I went into the bathroom, and she followed me to the entrance.  She doesn’t understand the concept of bathroom privacy.  We barked at each other for a minute, then she picked up one of her pink plastic bath slippers and threw it at me.  That’s the thanks I get for having cleaned the bathroom an hour before—a task usually performed by her.

Out in the kitchen again, we yelled at each other some more and tussled on the floor.  We were fighting because she didn’t want me to go out and see my friend, and I wanted to go (not least to get the hell away from her for a few hours).

“Okay, go and don’t come back!” she screeched.

I replied with a colorful phrase and said I had to come back.  Where else was I supposed to go?

“Go live with your friend.  All you’re going to do is drink anyway.”

The rain was coming down hard.  I felt defeated.  She has resorted to emotional blackmail many times in the past.  She used to threaten suicide on a fairly regular basis (an invariably histrionic bluff), and once set a piece of paper on fire from a burner on the stove and threatened to burn our apartment down.  I had to grab it from her, throw it in the sink, and put it out under the faucet.*  She also used to lock me out of our old place, which–luckily–she can’t do anymore.

I didn’t feel like dealing with the consequences of her intractable intolerance and knew that if I followed through on her prediction that I’d drink, even if she did forgive me or lighten up in the meantime, it would be stormy weather all over again as soon as I got back home and walked in the door.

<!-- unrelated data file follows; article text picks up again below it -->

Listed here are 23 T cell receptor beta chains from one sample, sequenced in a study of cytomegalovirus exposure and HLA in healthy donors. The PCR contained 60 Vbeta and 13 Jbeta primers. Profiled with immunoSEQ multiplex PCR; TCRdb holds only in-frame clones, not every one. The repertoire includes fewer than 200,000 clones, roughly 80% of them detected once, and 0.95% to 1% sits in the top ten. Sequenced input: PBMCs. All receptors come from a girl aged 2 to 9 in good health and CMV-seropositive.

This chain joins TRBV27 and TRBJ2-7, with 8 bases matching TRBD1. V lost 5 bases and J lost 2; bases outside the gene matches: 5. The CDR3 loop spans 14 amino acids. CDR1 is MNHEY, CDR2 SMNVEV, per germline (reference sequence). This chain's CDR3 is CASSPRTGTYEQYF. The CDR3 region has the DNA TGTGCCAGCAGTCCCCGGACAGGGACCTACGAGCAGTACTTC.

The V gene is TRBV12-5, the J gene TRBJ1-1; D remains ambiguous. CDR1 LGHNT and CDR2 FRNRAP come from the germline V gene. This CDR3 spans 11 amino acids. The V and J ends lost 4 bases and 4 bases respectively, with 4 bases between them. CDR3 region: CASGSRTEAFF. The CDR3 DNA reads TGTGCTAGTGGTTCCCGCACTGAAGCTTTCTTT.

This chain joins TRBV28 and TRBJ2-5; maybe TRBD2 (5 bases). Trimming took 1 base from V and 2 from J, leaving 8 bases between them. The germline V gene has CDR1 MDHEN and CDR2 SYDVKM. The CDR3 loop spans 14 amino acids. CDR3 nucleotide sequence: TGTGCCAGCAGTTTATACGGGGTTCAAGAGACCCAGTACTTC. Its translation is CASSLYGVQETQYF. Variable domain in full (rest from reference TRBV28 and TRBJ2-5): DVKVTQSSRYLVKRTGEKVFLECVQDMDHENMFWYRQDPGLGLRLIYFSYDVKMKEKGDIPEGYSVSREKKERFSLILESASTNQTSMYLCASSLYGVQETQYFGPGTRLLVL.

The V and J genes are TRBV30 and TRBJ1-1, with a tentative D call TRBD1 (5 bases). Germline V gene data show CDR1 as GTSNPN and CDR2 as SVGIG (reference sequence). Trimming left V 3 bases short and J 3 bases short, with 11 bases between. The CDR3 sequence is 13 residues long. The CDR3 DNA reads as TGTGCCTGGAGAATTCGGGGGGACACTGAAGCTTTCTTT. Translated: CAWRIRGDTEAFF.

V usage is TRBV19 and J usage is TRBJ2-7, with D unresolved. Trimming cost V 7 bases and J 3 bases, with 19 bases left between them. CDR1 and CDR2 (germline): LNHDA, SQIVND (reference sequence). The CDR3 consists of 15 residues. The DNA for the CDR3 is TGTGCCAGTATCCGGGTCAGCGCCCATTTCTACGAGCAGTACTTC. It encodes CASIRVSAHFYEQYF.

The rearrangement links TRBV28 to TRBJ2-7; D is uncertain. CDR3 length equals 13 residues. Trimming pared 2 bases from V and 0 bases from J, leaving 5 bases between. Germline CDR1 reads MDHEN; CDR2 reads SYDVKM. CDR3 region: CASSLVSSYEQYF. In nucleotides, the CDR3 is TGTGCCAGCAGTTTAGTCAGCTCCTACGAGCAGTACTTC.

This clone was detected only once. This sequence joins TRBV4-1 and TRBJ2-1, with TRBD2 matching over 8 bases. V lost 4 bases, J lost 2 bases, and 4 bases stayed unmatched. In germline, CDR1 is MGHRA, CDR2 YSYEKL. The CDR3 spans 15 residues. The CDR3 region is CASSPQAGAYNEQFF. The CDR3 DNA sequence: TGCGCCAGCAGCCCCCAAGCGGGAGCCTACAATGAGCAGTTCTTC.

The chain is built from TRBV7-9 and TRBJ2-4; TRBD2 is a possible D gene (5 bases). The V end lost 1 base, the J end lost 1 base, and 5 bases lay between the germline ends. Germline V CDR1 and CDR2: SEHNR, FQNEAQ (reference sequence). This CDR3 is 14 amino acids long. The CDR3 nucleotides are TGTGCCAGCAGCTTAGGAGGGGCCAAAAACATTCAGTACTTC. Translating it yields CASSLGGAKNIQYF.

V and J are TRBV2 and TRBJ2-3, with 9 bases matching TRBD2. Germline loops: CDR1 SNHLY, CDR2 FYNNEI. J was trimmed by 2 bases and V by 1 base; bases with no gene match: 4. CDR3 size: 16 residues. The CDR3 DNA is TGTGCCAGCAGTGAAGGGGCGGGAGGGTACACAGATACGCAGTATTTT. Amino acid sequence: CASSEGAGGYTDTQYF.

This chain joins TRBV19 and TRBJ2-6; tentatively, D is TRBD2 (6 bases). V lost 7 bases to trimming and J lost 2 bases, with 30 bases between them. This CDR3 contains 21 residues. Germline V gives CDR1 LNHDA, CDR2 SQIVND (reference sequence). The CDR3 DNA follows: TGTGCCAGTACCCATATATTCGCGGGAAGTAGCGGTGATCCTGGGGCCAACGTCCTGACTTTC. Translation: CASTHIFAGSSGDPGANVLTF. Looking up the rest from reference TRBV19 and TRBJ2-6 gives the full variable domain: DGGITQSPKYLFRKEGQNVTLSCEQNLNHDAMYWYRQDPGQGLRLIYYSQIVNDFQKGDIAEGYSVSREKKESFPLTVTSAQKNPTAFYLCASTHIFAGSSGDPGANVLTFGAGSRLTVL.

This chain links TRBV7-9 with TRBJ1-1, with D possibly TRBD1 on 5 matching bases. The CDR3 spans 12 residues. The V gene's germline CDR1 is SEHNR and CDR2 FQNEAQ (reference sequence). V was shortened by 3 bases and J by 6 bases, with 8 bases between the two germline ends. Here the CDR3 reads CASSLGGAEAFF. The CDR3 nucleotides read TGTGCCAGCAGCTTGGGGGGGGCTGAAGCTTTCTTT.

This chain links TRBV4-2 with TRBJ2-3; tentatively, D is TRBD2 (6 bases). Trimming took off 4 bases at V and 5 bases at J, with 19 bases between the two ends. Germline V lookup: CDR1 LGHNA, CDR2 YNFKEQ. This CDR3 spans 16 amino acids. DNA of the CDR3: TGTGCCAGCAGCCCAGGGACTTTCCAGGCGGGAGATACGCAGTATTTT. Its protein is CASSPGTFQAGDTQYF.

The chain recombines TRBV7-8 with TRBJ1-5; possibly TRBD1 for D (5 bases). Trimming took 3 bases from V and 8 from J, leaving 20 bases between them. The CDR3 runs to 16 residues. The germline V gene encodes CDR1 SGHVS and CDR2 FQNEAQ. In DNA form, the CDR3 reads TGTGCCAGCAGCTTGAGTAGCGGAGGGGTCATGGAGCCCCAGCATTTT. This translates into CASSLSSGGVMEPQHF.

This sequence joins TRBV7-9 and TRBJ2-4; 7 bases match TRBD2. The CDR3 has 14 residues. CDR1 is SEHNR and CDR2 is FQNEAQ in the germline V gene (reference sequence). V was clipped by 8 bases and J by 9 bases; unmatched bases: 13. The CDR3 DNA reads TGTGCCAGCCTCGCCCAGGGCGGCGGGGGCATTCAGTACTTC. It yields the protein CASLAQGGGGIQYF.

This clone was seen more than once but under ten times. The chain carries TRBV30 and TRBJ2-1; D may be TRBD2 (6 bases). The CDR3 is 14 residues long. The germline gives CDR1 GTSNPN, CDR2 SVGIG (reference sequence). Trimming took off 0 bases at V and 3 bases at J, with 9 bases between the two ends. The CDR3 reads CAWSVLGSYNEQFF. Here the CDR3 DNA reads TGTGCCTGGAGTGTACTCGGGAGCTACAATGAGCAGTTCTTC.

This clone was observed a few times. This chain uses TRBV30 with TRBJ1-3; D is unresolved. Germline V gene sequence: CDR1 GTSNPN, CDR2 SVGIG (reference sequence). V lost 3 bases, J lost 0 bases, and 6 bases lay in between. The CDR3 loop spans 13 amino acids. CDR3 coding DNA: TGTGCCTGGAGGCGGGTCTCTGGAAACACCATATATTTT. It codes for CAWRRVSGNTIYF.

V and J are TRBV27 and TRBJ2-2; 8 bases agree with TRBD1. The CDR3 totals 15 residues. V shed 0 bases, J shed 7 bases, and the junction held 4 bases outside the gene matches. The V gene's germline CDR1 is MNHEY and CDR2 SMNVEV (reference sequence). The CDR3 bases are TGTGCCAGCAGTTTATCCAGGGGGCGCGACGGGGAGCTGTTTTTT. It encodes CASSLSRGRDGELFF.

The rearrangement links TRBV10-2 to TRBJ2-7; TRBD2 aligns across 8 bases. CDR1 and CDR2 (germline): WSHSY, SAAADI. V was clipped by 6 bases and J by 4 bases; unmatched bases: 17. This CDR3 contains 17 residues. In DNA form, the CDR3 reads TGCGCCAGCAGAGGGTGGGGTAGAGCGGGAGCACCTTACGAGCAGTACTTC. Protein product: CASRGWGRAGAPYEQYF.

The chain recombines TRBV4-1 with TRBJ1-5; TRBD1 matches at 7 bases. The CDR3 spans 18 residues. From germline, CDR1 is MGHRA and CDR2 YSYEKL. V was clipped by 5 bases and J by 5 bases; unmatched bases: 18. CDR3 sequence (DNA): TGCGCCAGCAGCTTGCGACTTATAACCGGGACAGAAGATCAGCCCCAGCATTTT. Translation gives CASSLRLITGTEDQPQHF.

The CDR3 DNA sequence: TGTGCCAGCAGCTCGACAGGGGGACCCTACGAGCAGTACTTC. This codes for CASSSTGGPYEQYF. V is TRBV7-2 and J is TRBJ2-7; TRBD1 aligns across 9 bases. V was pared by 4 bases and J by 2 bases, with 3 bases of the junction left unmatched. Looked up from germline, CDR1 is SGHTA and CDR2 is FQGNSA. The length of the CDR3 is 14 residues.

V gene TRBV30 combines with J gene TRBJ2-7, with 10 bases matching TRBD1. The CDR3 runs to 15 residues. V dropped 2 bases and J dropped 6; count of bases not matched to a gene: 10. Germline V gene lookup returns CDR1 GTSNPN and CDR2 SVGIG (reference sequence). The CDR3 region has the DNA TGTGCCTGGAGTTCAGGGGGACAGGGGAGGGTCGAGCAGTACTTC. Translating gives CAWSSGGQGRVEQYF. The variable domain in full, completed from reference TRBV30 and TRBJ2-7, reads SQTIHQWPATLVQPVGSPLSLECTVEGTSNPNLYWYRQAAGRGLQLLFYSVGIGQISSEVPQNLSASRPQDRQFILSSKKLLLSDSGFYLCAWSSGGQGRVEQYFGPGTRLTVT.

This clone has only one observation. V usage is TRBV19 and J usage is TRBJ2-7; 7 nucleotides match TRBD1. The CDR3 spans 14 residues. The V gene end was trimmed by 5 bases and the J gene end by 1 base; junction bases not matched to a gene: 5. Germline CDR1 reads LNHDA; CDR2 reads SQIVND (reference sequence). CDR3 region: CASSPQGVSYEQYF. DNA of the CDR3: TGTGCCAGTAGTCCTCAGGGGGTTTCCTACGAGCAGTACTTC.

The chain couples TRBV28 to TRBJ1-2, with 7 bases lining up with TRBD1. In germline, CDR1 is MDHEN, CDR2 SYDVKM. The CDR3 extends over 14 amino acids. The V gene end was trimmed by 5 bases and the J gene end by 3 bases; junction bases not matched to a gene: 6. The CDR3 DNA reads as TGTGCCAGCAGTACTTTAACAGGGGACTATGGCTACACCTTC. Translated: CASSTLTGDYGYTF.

I called my friend and canceled, telling him my Lyme disease symptoms were acting up, which they indeed were, due either to the barometric pressure connected to the damp, rainy weather or an immune system deflated by energy wasted on rage.  During the shouting match with Jina, my chest hurt afresh, making me wonder if I was going to have a heart attack.  My upper left arm often hurts, maybe because I always sleep on my left side due to lower back pain on my right.  This also results in a minor dull pain in the left side of my neck, which makes me think I’m going to have a stroke.  

In case you’ve never been married to a strident, bullying control freak and part-time semi-homicidal maniac, you might not know the feeling of yearning for death.  It would just be so much more relaxing.  Anyway, it’s easy for me to think that way since I don’t believe in any of that hell shit.  Life is hell enough without death having to be hell too.  

Now I just have to figure out how to end this whole thing without making too much of a mess.


* When we saw the movie The Social Network together, during the scene where Eduardo Saverin’s girlfriend sets fire to his dorm room, she said, “She’s like me.”  Self-knowledge, apparently, doesn’t always lead to wisdom.